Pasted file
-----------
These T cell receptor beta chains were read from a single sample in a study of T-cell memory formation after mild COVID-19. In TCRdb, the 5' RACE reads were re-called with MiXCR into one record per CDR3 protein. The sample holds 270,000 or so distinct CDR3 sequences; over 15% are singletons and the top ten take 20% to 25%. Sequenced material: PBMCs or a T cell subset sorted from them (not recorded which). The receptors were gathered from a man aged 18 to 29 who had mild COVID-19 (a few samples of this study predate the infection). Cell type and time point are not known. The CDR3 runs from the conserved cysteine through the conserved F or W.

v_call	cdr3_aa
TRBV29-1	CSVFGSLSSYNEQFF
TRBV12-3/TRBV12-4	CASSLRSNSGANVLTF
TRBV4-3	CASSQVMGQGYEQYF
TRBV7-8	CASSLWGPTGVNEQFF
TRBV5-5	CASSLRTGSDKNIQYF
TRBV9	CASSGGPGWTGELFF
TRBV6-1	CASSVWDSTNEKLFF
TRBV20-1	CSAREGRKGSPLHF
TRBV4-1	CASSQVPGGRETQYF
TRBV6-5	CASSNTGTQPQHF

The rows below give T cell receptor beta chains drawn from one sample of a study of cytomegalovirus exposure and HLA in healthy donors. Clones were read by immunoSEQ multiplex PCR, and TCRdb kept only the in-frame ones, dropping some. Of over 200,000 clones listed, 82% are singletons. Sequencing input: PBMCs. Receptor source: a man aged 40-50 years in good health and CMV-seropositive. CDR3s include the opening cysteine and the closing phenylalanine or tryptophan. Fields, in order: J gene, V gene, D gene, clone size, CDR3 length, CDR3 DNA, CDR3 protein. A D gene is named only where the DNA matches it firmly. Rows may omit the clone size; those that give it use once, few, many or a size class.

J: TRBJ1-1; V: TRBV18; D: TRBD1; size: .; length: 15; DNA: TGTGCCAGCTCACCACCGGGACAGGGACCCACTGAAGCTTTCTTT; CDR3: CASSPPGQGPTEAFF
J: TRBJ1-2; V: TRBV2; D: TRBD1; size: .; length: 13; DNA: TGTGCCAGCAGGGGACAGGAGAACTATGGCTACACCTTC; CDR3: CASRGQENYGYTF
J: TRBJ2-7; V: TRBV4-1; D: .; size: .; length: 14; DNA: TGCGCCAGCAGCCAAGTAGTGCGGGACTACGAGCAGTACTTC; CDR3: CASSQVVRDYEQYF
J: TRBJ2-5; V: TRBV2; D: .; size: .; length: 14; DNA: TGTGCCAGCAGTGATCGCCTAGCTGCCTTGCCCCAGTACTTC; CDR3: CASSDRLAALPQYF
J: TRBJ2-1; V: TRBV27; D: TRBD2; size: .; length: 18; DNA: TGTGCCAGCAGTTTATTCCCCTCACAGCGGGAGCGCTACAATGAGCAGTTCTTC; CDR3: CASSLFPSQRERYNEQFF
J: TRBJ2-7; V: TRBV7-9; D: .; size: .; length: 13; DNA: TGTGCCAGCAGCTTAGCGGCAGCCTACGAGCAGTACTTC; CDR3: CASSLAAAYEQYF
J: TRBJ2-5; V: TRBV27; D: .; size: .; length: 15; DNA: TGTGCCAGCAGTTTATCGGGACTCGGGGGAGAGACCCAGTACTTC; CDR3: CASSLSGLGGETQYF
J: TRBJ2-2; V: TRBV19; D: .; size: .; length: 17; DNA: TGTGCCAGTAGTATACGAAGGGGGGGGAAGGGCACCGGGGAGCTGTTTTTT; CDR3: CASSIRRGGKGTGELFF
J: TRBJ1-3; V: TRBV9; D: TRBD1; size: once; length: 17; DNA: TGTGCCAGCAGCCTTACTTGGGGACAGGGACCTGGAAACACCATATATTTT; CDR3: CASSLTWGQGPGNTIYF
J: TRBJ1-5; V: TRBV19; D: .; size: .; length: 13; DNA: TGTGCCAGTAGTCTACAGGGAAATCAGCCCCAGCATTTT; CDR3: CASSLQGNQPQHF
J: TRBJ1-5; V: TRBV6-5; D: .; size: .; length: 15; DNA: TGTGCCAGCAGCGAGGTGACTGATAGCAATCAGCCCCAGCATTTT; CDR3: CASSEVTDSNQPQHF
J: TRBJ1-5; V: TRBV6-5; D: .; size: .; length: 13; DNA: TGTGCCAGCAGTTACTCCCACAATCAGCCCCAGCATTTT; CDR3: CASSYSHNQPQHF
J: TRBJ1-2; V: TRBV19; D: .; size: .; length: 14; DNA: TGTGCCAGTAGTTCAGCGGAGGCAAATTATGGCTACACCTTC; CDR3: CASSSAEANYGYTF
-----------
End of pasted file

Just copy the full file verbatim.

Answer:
These T cell receptor beta chains were read from a single sample in a study of T-cell memory formation after mild COVID-19. In TCRdb, the 5' RACE reads were re-called with MiXCR into one record per CDR3 protein. The sample holds 270,000 or so distinct CDR3 sequences; over 15% are singletons and the top ten take 20% to 25%. Sequenced material: PBMCs or a T cell subset sorted from them (not recorded which). The receptors were gathered from a man aged 18 to 29 who had mild COVID-19 (a few samples of this study predate the infection). Cell type and time point are not known. The CDR3 runs from the conserved cysteine through the conserved F or W.

v_call	cdr3_aa
TRBV29-1	CSVFGSLSSYNEQFF
TRBV12-3/TRBV12-4	CASSLRSNSGANVLTF
TRBV4-3	CASSQVMGQGYEQYF
TRBV7-8	CASSLWGPTGVNEQFF
TRBV5-5	CASSLRTGSDKNIQYF
TRBV9	CASSGGPGWTGELFF
TRBV6-1	CASSVWDSTNEKLFF
TRBV20-1	CSAREGRKGSPLHF
TRBV4-1	CASSQVPGGRETQYF
TRBV6-5	CASSNTGTQPQHF

The rows below give T cell receptor beta chains drawn from one sample of a study of cytomegalovirus exposure and HLA in healthy donors. Clones were read by immunoSEQ multiplex PCR, and TCRdb kept only the in-frame ones, dropping some. Of over 200,000 clones listed, 82% are singletons. Sequencing input: PBMCs. Receptor source: a man aged 40-50 years in good health and CMV-seropositive. CDR3s include the opening cysteine and the closing phenylalanine or tryptophan. Fields, in order: J gene, V gene, D gene, clone size, CDR3 length, CDR3 DNA, CDR3 protein. A D gene is named only where the DNA matches it firmly. Rows may omit the clone size; those that give it use once, few, many or a size class.

J: TRBJ1-1; V: TRBV18; D: TRBD1; size: .; length: 15; DNA: TGTGCCAGCTCACCACCGGGACAGGGACCCACTGAAGCTTTCTTT; CDR3: CASSPPGQGPTEAFF
J: TRBJ1-2; V: TRBV2; D: TRBD1; size: .; length: 13; DNA: TGTGCCAGCAGGGGACAGGAGAACTATGGCTACACCTTC; CDR3: CASRGQENYGYTF
J: TRBJ2-7; V: TRBV4-1; D: .; size: .; length: 14; DNA: TGCGCCAGCAGCCAAGTAGTGCGGGACTACGAGCAGTACTTC; CDR3: CASSQVVRDYEQYF
J: TRBJ2-5; V: TRBV2; D: .; size: .; length: 14; DNA: TGTGCCAGCAGTGATCGCCTAGCTGCCTTGCCCCAGTACTTC; CDR3: CASSDRLAALPQYF
J: TRBJ2-1; V: TRBV27; D: TRBD2; size: .; length: 18; DNA: TGTGCCAGCAGTTTATTCCCCTCACAGCGGGAGCGCTACAATGAGCAGTTCTTC; CDR3: CASSLFPSQRERYNEQFF
J: TRBJ2-7; V: TRBV7-9; D: .; size: .; length: 13; DNA: TGTGCCAGCAGCTTAGCGGCAGCCTACGAGCAGTACTTC; CDR3: CASSLAAAYEQYF
J: TRBJ2-5; V: TRBV27; D: .; size: .; length: 15; DNA: TGTGCCAGCAGTTTATCGGGACTCGGGGGAGAGACCCAGTACTTC; CDR3: CASSLSGLGGETQYF
J: TRBJ2-2; V: TRBV19; D: .; size: .; length: 17; DNA: TGTGCCAGTAGTATACGAAGGGGGGGGAAGGGCACCGGGGAGCTGTTTTTT; CDR3: CASSIRRGGKGTGELFF
J: TRBJ1-3; V: TRBV9; D: TRBD1; size: once; length: 17; DNA: TGTGCCAGCAGCCTTACTTGGGGACAGGGACCTGGAAACACCATATATTTT; CDR3: CASSLTWGQGPGNTIYF
J: TRBJ1-5; V: TRBV19; D: .; size: .; length: 13; DNA: TGTGCCAGTAGTCTACAGGGAAATCAGCCCCAGCATTTT; CDR3: CASSLQGNQPQHF
J: TRBJ1-5; V: TRBV6-5; D: .; size: .; length: 15; DNA: TGTGCCAGCAGCGAGGTGACTGATAGCAATCAGCCCCAGCATTTT; CDR3: CASSEVTDSNQPQHF
J: TRBJ1-5; V: TRBV6-5; D: .; size: .; length: 13; DNA: TGTGCCAGCAGTTACTCCCACAATCAGCCCCAGCATTTT; CDR3: CASSYSHNQPQHF
J: TRBJ1-2; V: TRBV19; D: .; size: .; length: 14; DNA: TGTGCCAGTAGTTCAGCGGAGGCAAATTATGGCTACACCTTC; CDR3: CASSSAEANYGYTF